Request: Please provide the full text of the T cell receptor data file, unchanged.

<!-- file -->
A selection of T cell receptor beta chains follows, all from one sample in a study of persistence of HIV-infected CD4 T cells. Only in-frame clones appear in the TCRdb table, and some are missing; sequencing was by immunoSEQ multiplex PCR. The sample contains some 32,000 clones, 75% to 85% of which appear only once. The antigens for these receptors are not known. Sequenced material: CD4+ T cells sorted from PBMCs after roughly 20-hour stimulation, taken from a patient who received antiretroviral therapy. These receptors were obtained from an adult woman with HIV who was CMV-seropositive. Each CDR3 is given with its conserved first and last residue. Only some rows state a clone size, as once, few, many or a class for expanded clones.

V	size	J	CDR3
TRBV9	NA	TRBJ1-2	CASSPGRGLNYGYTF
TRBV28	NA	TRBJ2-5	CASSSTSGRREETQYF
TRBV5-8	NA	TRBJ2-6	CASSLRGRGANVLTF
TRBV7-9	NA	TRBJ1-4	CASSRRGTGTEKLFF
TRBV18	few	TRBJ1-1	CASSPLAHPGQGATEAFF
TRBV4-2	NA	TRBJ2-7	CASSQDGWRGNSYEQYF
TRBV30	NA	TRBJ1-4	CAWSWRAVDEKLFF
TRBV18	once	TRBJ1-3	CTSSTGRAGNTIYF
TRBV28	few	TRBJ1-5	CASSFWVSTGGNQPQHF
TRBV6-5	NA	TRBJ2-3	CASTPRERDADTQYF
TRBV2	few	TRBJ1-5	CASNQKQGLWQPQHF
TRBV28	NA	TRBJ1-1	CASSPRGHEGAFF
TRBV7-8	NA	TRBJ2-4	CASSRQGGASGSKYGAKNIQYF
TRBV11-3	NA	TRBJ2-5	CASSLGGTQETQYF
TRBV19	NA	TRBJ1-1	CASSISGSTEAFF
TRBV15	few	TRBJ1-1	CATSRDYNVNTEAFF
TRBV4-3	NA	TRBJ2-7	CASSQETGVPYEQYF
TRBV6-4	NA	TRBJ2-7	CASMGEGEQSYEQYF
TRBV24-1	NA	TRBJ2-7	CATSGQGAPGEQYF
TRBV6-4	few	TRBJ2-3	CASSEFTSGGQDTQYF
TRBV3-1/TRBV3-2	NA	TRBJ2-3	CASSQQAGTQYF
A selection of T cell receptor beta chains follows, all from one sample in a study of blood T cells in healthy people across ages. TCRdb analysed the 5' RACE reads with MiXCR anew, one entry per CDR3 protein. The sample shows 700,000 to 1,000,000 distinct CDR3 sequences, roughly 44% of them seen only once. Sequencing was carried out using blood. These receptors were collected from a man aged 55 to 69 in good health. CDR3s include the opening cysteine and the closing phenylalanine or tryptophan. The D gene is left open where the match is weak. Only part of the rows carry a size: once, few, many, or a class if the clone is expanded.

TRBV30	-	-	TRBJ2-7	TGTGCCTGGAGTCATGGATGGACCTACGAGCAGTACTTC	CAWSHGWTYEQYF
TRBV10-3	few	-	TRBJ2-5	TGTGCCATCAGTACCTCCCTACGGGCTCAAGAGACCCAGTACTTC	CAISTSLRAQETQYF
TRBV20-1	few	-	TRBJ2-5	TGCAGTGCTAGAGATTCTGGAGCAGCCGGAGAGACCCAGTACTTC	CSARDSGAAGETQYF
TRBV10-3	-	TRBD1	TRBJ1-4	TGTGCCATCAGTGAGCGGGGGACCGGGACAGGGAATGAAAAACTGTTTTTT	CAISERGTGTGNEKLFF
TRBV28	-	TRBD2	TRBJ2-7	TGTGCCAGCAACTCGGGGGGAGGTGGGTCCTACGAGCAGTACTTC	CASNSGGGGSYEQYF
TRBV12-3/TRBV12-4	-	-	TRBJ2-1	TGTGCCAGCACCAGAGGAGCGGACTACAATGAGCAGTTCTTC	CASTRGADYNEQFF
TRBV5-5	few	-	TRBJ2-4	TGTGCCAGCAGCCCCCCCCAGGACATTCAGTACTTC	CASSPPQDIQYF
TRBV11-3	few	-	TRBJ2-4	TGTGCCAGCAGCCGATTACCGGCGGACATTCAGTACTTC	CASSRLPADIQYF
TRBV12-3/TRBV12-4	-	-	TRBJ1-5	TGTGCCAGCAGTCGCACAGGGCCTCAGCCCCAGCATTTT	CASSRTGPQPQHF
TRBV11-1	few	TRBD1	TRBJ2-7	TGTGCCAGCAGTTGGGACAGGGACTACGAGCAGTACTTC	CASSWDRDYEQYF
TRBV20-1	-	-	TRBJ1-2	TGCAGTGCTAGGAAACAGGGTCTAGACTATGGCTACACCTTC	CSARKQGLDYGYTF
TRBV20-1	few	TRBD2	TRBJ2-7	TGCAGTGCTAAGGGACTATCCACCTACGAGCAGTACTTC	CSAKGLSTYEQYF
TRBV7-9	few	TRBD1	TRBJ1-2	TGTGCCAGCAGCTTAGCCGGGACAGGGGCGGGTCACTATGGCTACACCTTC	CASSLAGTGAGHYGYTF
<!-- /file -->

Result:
A selection of T cell receptor beta chains follows, all from one sample in a study of persistence of HIV-infected CD4 T cells. Only in-frame clones appear in the TCRdb table, and some are missing; sequencing was by immunoSEQ multiplex PCR. The sample contains some 32,000 clones, 75% to 85% of which appear only once. The antigens for these receptors are not known. Sequenced material: CD4+ T cells sorted from PBMCs after roughly 20-hour stimulation, taken from a patient who received antiretroviral therapy. These receptors were obtained from an adult woman with HIV who was CMV-seropositive. Each CDR3 is given with its conserved first and last residue. Only some rows state a clone size, as once, few, many or a class for expanded clones.

V	size	J	CDR3
TRBV9	NA	TRBJ1-2	CASSPGRGLNYGYTF
TRBV28	NA	TRBJ2-5	CASSSTSGRREETQYF
TRBV5-8	NA	TRBJ2-6	CASSLRGRGANVLTF
TRBV7-9	NA	TRBJ1-4	CASSRRGTGTEKLFF
TRBV18	few	TRBJ1-1	CASSPLAHPGQGATEAFF
TRBV4-2	NA	TRBJ2-7	CASSQDGWRGNSYEQYF
TRBV30	NA	TRBJ1-4	CAWSWRAVDEKLFF
TRBV18	once	TRBJ1-3	CTSSTGRAGNTIYF
TRBV28	few	TRBJ1-5	CASSFWVSTGGNQPQHF
TRBV6-5	NA	TRBJ2-3	CASTPRERDADTQYF
TRBV2	few	TRBJ1-5	CASNQKQGLWQPQHF
TRBV28	NA	TRBJ1-1	CASSPRGHEGAFF
TRBV7-8	NA	TRBJ2-4	CASSRQGGASGSKYGAKNIQYF
TRBV11-3	NA	TRBJ2-5	CASSLGGTQETQYF
TRBV19	NA	TRBJ1-1	CASSISGSTEAFF
TRBV15	few	TRBJ1-1	CATSRDYNVNTEAFF
TRBV4-3	NA	TRBJ2-7	CASSQETGVPYEQYF
TRBV6-4	NA	TRBJ2-7	CASMGEGEQSYEQYF
TRBV24-1	NA	TRBJ2-7	CATSGQGAPGEQYF
TRBV6-4	few	TRBJ2-3	CASSEFTSGGQDTQYF
TRBV3-1/TRBV3-2	NA	TRBJ2-3	CASSQQAGTQYF
A selection of T cell receptor beta chains follows, all from one sample in a study of blood T cells in healthy people across ages. TCRdb analysed the 5' RACE reads with MiXCR anew, one entry per CDR3 protein. The sample shows 700,000 to 1,000,000 distinct CDR3 sequences, roughly 44% of them seen only once. Sequencing was carried out using blood. These receptors were collected from a man aged 55 to 69 in good health. CDR3s include the opening cysteine and the closing phenylalanine or tryptophan. The D gene is left open where the match is weak. Only part of the rows carry a size: once, few, many, or a class if the clone is expanded.

TRBV30	-	-	TRBJ2-7	TGTGCCTGGAGTCATGGATGGACCTACGAGCAGTACTTC	CAWSHGWTYEQYF
TRBV10-3	few	-	TRBJ2-5	TGTGCCATCAGTACCTCCCTACGGGCTCAAGAGACCCAGTACTTC	CAISTSLRAQETQYF
TRBV20-1	few	-	TRBJ2-5	TGCAGTGCTAGAGATTCTGGAGCAGCCGGAGAGACCCAGTACTTC	CSARDSGAAGETQYF
TRBV10-3	-	TRBD1	TRBJ1-4	TGTGCCATCAGTGAGCGGGGGACCGGGACAGGGAATGAAAAACTGTTTTTT	CAISERGTGTGNEKLFF
TRBV28	-	TRBD2	TRBJ2-7	TGTGCCAGCAACTCGGGGGGAGGTGGGTCCTACGAGCAGTACTTC	CASNSGGGGSYEQYF
TRBV12-3/TRBV12-4	-	-	TRBJ2-1	TGTGCCAGCACCAGAGGAGCGGACTACAATGAGCAGTTCTTC	CASTRGADYNEQFF
TRBV5-5	few	-	TRBJ2-4	TGTGCCAGCAGCCCCCCCCAGGACATTCAGTACTTC	CASSPPQDIQYF
TRBV11-3	few	-	TRBJ2-4	TGTGCCAGCAGCCGATTACCGGCGGACATTCAGTACTTC	CASSRLPADIQYF
TRBV12-3/TRBV12-4	-	-	TRBJ1-5	TGTGCCAGCAGTCGCACAGGGCCTCAGCCCCAGCATTTT	CASSRTGPQPQHF
TRBV11-1	few	TRBD1	TRBJ2-7	TGTGCCAGCAGTTGGGACAGGGACTACGAGCAGTACTTC	CASSWDRDYEQYF
TRBV20-1	-	-	TRBJ1-2	TGCAGTGCTAGGAAACAGGGTCTAGACTATGGCTACACCTTC	CSARKQGLDYGYTF
TRBV20-1	few	TRBD2	TRBJ2-7	TGCAGTGCTAAGGGACTATCCACCTACGAGCAGTACTTC	CSAKGLSTYEQYF
TRBV7-9	few	TRBD1	TRBJ1-2	TGTGCCAGCAGCTTAGCCGGGACAGGGGCGGGTCACTATGGCTACACCTTC	CASSLAGTGAGHYGYTF